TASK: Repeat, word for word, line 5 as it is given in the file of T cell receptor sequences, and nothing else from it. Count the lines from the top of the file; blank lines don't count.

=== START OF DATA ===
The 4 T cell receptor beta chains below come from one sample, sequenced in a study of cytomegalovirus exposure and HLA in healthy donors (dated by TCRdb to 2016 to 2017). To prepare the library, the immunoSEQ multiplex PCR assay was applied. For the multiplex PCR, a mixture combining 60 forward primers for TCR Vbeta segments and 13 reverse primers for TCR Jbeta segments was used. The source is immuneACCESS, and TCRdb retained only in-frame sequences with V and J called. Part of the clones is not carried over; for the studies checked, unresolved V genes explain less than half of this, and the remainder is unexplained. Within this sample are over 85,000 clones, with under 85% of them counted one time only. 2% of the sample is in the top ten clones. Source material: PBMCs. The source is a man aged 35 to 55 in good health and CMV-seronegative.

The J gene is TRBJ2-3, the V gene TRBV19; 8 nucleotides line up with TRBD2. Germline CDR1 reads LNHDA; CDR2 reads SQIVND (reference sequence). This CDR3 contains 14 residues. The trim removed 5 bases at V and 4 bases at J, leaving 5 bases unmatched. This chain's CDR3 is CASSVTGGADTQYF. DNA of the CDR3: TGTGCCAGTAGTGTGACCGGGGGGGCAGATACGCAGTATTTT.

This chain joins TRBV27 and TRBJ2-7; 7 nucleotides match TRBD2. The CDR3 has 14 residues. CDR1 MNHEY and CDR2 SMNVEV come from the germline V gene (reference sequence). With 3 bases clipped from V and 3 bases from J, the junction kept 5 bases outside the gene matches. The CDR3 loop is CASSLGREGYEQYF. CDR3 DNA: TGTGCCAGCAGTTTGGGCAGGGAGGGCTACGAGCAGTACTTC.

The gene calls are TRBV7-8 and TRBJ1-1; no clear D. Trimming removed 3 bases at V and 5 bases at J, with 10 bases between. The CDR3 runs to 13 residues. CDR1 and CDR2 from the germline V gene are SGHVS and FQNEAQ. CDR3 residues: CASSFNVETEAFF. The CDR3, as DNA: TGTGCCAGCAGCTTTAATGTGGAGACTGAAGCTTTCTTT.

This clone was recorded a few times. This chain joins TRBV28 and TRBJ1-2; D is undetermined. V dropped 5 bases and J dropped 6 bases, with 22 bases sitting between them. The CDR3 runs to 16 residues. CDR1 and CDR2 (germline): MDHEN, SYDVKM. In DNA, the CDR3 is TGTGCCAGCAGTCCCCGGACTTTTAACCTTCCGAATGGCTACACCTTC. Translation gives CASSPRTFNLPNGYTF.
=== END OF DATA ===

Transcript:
This clone was recorded a few times. This chain joins TRBV28 and TRBJ1-2; D is undetermined. V dropped 5 bases and J dropped 6 bases, with 22 bases sitting between them. The CDR3 runs to 16 residues. CDR1 and CDR2 (germline): MDHEN, SYDVKM. In DNA, the CDR3 is TGTGCCAGCAGTCCCCGGACTTTTAACCTTCCGAATGGCTACACCTTC. Translation gives CASSPRTFNLPNGYTF.